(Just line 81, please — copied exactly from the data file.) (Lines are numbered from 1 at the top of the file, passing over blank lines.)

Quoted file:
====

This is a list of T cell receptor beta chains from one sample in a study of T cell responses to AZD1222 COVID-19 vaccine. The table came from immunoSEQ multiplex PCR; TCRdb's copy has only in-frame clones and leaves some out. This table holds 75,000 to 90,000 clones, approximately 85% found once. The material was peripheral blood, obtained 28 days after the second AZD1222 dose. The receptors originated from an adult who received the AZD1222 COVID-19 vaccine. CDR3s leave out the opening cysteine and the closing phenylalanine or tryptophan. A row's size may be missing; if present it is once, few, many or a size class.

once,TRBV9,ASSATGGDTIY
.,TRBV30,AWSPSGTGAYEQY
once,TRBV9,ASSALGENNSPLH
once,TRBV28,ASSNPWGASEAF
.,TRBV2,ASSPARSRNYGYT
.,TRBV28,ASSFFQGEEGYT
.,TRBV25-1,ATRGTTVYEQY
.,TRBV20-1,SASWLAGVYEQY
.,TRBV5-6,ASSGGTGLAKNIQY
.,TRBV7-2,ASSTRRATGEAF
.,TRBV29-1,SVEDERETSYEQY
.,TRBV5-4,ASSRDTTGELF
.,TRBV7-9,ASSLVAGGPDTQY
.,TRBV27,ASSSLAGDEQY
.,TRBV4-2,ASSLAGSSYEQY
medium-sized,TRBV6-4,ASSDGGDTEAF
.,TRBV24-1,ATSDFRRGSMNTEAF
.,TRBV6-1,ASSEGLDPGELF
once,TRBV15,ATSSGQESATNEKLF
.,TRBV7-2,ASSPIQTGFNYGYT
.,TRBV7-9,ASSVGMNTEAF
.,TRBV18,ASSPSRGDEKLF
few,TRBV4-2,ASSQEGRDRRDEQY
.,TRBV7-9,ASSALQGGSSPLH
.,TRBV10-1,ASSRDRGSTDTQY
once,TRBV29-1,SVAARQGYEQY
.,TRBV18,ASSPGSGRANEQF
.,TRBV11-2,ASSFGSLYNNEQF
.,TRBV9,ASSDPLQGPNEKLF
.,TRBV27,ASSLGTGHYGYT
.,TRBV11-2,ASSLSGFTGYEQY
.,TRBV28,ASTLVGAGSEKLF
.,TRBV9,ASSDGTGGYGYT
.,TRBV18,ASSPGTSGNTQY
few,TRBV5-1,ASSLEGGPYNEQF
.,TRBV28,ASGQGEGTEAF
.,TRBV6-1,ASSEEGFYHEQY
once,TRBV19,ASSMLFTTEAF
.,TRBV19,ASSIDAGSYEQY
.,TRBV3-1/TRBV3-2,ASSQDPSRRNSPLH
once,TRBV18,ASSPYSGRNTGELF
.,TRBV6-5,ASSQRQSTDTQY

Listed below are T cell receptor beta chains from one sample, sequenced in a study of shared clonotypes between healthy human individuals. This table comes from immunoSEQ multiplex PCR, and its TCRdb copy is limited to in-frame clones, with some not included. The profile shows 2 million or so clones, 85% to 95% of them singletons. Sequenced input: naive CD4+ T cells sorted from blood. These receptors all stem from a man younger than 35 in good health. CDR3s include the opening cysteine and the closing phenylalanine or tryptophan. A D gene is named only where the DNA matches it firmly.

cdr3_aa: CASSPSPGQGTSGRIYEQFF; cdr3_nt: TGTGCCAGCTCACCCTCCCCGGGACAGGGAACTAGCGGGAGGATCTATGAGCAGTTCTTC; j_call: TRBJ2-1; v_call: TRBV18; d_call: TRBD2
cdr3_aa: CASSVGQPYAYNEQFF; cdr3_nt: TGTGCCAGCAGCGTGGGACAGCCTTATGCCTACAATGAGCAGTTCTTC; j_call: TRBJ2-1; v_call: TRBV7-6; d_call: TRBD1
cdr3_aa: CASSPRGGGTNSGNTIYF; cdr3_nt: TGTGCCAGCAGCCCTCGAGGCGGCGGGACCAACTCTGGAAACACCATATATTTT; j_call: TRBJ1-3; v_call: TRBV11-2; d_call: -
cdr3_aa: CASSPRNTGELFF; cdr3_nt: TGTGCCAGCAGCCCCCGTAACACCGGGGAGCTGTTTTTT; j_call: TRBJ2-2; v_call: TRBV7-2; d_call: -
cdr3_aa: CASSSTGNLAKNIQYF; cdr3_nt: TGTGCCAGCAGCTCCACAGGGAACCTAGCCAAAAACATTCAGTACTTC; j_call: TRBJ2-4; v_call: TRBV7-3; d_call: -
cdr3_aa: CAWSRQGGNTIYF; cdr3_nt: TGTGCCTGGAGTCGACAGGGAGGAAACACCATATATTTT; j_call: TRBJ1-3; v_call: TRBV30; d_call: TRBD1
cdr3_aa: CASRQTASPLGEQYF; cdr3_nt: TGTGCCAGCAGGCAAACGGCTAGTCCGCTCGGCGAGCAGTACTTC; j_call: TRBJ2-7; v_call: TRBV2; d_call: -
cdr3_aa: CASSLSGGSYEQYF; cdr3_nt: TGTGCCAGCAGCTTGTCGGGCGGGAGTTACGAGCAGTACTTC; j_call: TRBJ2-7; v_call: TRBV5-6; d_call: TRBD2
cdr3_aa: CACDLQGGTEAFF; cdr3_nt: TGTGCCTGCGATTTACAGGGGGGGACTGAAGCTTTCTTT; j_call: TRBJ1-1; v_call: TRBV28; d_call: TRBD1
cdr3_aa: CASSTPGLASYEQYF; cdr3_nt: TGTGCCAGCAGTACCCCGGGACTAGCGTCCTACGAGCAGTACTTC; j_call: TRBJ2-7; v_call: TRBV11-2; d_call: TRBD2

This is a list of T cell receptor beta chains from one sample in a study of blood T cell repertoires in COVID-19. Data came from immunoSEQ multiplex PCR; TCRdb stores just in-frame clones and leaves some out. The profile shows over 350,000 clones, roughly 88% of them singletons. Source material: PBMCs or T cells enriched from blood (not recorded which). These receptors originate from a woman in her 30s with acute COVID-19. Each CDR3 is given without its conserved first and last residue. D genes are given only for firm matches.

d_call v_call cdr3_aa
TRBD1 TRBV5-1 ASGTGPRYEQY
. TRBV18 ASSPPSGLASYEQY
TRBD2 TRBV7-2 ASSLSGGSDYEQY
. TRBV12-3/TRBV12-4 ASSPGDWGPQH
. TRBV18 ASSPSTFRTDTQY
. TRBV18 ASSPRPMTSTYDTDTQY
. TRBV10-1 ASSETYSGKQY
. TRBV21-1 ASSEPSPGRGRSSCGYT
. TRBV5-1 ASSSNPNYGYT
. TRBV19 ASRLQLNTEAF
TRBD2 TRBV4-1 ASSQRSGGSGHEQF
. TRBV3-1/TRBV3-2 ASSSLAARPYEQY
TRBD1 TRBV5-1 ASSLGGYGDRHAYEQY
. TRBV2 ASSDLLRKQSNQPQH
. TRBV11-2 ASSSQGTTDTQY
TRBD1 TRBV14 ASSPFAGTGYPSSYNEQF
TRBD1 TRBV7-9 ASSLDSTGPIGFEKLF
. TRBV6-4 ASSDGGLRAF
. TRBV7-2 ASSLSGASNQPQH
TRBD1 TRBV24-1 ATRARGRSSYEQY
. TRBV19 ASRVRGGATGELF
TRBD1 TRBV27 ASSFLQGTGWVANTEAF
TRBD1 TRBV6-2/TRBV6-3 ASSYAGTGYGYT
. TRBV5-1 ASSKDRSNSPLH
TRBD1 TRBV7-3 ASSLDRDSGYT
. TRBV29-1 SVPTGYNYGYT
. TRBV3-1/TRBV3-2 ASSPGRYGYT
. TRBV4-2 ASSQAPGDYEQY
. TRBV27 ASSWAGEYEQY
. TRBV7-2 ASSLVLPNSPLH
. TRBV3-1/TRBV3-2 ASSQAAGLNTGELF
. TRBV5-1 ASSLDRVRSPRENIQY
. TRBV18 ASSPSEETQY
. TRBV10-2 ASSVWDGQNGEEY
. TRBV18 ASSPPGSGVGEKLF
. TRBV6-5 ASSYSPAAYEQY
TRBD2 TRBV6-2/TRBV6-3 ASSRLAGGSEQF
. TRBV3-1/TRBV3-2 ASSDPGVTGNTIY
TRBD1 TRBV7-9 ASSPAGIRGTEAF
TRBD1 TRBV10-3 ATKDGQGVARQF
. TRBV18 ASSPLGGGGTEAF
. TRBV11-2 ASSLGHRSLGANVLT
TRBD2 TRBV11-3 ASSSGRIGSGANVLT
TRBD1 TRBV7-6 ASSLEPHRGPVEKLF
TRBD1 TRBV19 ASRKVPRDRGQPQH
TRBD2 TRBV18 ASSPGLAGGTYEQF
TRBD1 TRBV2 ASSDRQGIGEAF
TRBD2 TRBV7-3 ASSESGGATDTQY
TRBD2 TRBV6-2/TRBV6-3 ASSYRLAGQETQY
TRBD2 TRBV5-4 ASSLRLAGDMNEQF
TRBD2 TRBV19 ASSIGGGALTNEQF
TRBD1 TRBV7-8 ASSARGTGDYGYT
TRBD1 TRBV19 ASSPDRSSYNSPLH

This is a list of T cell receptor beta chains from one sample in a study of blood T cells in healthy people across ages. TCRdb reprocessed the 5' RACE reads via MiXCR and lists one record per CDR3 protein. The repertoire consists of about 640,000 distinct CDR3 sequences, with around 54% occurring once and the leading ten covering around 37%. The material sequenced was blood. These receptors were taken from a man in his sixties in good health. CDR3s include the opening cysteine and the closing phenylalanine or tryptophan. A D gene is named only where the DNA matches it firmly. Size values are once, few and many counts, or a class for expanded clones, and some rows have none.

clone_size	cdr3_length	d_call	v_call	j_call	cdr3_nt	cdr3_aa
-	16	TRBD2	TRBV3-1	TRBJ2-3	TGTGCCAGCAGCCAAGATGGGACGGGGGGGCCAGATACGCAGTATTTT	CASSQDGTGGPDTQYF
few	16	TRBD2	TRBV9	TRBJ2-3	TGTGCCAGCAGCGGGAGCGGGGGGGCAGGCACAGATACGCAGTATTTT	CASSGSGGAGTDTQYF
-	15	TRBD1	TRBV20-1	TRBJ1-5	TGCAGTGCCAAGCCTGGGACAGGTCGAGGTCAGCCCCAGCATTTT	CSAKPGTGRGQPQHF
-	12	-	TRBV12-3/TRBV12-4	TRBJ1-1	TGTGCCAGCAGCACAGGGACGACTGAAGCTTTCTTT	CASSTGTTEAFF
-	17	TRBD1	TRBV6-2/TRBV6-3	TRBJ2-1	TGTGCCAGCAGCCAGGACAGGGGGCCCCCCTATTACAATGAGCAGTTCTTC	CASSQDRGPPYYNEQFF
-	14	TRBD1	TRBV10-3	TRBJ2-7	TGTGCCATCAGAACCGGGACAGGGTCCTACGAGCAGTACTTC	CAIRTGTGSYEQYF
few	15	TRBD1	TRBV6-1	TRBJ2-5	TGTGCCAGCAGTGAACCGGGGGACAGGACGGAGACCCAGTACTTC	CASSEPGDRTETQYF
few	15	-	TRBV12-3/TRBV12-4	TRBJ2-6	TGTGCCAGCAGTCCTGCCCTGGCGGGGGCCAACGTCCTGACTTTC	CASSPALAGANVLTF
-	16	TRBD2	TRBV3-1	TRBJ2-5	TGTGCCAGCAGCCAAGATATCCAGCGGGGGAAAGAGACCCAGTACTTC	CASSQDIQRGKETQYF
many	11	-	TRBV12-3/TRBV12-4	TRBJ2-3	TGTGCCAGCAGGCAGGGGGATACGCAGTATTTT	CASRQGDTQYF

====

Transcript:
TRBD1 TRBV7-3 ASSLDRDSGYT